Dossier: Home remedies

Home remedies: relief for sore gums

Inflammation of the gums is harmless, but can still be painful and annoying. Simple home remedies can help.

Text: Michael Suter; photo: Unsplash

Healthy gums are pale pink, surround the bottom of the tooth and fill out the gaps between teeth. However, if you experience pain or your gums bleed while you’re cleaning your teeth, you may have gingivitis (inflammation of the gums). Usually gingivitis is the result of poor oral hygiene, but mechanical injuries, chemical substances or infections can also be the cause. If the gums are only slightly inflamed, the following remedies can help:

Camomile or sage mouthwash

Rinsing your mouth with a camomile or sage solution is one of the best-known remedies for gingivitis. You can gargle or drink the solution. Camomile and sage have anti-inflammatory and antibacterial properties.

Natural yoghurt

Sugar-free yoghurt inhibits sulphur-producing bacteria and thus also helps with gum inflammation. It’s also better for your teeth. So you can add natural yoghurt to your salad or muesli.


Blueberries contain the colourant myrtillin, which has an antibacterial effect and prevents bacteria from multiplying. So, eating a few fresh blueberries between meals is not only tasty but also helps prevent gingivitis.

Cider vinegar

Cider vinegar stimulates saliva production and has an antibacterial effect. Take two teaspoonfuls with a sip of water. But remember that the acid contained in the vinegar attacks the tooth enamel in the long run.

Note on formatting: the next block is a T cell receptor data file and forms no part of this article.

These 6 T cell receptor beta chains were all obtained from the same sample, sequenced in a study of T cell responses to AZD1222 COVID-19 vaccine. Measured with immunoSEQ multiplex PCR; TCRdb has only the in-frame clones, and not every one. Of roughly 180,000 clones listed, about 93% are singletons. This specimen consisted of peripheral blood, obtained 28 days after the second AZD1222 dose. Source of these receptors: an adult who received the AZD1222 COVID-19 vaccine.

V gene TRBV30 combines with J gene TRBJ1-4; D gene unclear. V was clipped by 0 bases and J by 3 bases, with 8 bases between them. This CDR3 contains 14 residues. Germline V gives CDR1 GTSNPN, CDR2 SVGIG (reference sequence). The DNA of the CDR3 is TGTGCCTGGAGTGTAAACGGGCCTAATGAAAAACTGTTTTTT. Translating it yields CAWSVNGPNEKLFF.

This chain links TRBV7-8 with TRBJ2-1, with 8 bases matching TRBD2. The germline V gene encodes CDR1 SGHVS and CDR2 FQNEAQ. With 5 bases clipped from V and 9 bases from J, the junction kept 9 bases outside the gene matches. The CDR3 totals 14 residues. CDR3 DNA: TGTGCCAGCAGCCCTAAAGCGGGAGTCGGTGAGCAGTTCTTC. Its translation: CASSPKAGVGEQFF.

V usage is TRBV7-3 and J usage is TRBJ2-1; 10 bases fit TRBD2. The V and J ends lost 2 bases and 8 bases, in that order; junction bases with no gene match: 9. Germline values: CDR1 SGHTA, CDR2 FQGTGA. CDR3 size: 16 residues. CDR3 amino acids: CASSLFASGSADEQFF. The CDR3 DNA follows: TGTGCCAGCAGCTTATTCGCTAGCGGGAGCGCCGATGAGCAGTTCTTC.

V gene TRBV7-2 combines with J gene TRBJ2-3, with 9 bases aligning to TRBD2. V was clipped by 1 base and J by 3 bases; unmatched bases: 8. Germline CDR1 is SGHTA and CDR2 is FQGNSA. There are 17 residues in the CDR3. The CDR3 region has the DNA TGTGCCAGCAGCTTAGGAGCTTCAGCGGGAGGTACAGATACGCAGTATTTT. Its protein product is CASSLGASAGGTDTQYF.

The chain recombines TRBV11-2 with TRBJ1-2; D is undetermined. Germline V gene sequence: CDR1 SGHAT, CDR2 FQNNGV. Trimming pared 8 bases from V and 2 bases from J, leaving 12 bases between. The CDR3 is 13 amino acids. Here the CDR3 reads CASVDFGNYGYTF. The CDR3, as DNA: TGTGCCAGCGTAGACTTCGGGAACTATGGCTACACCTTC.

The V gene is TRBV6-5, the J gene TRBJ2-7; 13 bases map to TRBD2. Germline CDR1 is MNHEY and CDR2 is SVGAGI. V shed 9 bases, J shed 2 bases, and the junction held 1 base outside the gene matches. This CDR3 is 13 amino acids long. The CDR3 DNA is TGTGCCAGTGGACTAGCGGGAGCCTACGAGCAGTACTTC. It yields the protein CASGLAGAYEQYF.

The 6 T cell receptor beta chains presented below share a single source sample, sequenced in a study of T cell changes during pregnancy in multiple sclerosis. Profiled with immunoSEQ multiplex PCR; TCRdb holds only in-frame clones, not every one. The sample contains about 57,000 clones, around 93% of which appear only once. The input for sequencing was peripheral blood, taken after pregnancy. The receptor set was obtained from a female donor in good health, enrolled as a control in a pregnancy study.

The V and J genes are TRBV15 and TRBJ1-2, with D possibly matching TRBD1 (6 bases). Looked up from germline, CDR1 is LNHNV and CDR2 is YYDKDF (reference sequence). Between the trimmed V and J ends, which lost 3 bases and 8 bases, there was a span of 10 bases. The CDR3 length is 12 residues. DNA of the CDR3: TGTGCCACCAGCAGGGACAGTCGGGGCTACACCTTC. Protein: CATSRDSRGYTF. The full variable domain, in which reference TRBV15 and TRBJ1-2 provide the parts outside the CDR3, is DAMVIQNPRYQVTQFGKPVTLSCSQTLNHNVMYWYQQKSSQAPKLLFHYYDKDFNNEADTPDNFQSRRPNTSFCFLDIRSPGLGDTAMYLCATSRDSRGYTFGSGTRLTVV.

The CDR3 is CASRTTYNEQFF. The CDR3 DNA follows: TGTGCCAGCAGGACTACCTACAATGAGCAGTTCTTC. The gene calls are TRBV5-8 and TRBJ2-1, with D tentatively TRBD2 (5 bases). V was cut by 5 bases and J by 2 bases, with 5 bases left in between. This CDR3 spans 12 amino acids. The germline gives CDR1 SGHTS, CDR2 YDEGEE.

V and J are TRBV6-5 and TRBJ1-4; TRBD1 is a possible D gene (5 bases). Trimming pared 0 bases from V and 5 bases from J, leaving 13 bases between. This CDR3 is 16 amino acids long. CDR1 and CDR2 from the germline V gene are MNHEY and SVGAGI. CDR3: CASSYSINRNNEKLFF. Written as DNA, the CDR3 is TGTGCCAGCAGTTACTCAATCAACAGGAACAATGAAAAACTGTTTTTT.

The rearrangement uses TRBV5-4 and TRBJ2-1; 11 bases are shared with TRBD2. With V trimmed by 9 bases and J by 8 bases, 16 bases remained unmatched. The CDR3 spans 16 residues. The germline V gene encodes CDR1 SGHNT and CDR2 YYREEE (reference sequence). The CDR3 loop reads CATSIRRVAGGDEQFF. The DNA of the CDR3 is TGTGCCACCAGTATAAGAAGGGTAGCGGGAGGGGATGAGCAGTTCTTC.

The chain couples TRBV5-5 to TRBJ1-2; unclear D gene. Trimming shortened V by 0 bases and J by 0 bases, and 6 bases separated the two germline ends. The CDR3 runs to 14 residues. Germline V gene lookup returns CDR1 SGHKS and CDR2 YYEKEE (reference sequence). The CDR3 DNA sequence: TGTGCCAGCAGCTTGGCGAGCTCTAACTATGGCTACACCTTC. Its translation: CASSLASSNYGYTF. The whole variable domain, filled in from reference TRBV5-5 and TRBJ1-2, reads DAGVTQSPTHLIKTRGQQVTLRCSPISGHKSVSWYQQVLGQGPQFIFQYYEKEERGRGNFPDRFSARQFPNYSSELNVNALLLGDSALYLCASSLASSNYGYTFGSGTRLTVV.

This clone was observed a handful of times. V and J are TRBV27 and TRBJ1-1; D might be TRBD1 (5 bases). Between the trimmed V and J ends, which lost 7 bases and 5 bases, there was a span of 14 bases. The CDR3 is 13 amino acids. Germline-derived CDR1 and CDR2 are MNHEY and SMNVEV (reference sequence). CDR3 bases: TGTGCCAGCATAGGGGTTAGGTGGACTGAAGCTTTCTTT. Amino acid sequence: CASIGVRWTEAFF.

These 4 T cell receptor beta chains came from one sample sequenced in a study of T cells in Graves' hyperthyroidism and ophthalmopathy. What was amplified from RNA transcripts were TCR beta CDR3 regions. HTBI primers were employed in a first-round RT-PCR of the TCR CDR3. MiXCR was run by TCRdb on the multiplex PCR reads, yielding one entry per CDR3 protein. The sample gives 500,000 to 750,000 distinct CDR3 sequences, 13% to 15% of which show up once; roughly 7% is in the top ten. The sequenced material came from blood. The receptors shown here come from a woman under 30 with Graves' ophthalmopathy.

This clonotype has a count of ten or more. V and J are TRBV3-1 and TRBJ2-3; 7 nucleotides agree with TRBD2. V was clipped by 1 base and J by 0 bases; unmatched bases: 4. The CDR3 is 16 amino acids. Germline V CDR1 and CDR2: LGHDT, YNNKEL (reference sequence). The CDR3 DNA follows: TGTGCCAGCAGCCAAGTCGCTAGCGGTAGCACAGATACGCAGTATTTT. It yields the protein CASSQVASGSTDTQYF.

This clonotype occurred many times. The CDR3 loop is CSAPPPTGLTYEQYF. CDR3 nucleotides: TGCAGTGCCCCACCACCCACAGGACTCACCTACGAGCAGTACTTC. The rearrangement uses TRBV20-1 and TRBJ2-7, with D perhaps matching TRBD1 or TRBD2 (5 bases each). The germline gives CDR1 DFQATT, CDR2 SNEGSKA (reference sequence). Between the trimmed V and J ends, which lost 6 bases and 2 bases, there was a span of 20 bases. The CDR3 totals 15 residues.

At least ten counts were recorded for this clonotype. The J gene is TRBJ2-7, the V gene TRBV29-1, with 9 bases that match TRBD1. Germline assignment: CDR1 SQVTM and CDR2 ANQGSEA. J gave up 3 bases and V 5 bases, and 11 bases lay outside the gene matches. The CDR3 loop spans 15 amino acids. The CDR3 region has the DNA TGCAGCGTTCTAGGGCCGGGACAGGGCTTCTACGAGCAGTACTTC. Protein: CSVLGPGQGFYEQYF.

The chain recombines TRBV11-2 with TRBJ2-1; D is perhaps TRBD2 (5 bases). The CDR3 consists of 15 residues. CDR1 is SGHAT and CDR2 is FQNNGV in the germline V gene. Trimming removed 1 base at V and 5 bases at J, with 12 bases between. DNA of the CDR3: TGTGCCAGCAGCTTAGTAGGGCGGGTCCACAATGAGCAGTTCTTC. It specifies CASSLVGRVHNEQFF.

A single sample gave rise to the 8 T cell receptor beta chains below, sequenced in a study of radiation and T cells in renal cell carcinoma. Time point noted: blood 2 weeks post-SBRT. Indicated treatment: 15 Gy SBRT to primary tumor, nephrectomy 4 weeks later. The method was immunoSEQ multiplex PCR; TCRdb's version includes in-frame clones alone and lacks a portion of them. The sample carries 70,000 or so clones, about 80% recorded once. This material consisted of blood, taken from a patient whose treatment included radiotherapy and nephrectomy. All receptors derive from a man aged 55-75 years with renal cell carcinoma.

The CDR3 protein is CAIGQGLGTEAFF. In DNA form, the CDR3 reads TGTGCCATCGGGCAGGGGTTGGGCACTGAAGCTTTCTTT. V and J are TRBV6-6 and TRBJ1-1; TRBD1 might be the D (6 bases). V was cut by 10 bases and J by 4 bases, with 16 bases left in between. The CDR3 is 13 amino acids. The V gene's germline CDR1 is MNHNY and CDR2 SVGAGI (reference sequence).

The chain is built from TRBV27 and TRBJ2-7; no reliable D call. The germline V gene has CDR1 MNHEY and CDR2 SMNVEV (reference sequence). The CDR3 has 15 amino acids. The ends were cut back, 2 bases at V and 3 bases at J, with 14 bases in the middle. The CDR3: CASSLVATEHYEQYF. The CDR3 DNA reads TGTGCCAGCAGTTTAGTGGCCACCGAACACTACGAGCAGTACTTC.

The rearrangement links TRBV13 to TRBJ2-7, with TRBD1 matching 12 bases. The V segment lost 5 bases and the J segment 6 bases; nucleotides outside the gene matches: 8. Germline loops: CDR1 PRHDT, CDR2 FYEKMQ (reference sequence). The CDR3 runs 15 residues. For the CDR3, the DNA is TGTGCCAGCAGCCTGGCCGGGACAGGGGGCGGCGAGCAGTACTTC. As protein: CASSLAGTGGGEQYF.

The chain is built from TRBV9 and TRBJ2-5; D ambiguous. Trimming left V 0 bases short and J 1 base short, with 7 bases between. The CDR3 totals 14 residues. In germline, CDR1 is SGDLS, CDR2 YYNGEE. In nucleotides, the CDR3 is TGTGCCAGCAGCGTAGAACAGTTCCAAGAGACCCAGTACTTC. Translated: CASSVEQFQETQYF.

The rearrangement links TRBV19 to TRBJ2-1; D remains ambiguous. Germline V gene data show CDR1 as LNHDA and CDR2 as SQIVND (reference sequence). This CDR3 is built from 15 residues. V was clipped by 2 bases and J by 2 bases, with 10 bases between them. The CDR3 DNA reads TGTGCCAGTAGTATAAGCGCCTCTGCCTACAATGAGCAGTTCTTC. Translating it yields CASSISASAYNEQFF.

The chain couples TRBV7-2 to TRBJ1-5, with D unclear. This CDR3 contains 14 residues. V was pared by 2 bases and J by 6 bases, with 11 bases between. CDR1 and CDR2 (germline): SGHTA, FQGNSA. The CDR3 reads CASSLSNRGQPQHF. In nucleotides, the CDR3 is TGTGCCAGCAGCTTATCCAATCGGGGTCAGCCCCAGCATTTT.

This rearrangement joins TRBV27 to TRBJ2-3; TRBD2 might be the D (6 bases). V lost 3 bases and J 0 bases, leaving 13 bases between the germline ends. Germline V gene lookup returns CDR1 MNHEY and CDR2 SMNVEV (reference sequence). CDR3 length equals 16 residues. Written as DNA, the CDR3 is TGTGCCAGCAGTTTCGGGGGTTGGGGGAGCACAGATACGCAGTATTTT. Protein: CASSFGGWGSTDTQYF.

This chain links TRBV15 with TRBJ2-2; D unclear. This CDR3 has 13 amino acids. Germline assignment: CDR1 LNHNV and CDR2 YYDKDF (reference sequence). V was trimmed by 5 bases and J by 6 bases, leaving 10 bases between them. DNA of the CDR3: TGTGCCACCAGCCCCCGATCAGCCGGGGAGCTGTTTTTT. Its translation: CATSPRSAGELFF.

Tincture of myrrh, calendula or witch hazel

Use a few drops to make an undiluted tincture. Apply to the gums with a finger and massage the tincture into the skin. Then spit out the saliva. The tincture has an astringent and antibacterial effect.  

Blackberry leaves

Blackberry leaves loosen mucus and purify the blood. Applied externally, they also relieve gum inflammation, among other things. You chew on the leaves, then spit them out.


If you clean your teeth often and carefully, you’re well on the way to avoiding gingivitis. Food residues build up especially in the spaces between the teeth, which encourages the build-up of bacteria. Use dental floss or an interdental brush to remove these deposits. The right dental care is particularly important for smokers, diabetics, people with mouth piercings and mums-to-be. Professional tooth cleaning at the dentist is recommended. The Dental Basic insurance plan is geared specifically towards adults. For example, it pays CHF 100 per year towards check-ups and dental cleaning and covers 80% of the costs for dental treatment up to CHF 2,000 in the same period.

Expert tip

Professor Christian Stappert, Executive Medical Director of swiss smile

“If gum inflammation occurs frequently and over a large area over a long period of time without improving significantly, you should contact a dentist for advice. It may also be a good idea to visit a specialist in periodontology, because periodontitis is not to be trifled with, as it can cause permanent damage to the bone and gums, and the periodontal germs can also spread throughout the body beyond the oral cavity.”